Physics of spinning tops
For Plato and Cusa the spinning top was not merely a toy. Its motion reflects, in microcosm,
the movement of the physical universe, such as the motion of the heavenly bodies, and the characteristics
of the metaphysical principles governing that motion. Our notions of time and space are not absolute.
They are inseparable from this physical motion.
All known flindamental particles in the universe act as if they were tiny spinning tops.
Tops do resemble the harmony of the universe. Gravity, force and friction! Their mechanics,
their shape and form determine their final motion. Nothing is random in a spinning top,
as nothing is random in a ballerina’s pirouette on her pointe shoes.
If a hard-boiled egg is spun fast enough it will rise up and spin on one end.
The basic physics behind the effect of a spinning of top is that a torque is required to rotate
an object. The effect governing the spinning top is called the gyroscopic effect. The torque is equal
to the rate of change of angular momentum (i.e a measure of the amount of rotation an object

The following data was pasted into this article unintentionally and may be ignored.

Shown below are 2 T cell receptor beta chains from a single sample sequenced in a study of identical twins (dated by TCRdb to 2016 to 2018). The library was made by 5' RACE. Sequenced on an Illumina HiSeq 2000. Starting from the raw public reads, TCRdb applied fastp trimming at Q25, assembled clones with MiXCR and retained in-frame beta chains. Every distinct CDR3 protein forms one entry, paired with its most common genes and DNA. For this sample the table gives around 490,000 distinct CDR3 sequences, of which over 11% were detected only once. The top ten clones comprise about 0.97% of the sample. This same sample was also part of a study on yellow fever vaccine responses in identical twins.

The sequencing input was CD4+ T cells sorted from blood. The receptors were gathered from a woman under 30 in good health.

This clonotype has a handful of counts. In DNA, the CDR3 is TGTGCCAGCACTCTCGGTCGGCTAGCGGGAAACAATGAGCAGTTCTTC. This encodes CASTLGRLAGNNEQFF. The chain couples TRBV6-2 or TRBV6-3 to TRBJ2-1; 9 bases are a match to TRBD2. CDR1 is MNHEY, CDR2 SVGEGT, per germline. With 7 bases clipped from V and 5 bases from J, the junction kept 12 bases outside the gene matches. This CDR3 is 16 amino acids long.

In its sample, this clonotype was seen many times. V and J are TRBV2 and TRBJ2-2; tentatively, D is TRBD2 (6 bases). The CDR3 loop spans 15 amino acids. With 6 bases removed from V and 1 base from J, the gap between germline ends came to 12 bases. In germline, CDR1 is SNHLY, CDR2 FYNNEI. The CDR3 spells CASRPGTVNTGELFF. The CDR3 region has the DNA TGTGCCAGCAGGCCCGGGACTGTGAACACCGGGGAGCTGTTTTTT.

has, taking into account its mass, shape and speed). There is nothing magic about that. It is the
rotational equivalent of what happens when an object accelerates along a straight line.
The motion of which causes it to remain precisely balanced on its tip is because of inertia.
For the top, gravity acts down through its centre and an equal force acts up where the
tip sits. When we get the top going normally (spinning about a vertical axis) we can tell that
we are giving the top much more "spin" about the vertical axis than gravity managed to achieve
about a horizontal axis when the top fell over. The "spin" (or angular momentum) required
about the horizontal axis as observed when the top falls over. If the top is spinning very fast
then it is ultra stable because the effect that gravity can produce is way too small.
Energy conservation guarantees that if there's no friction, the top will never fall!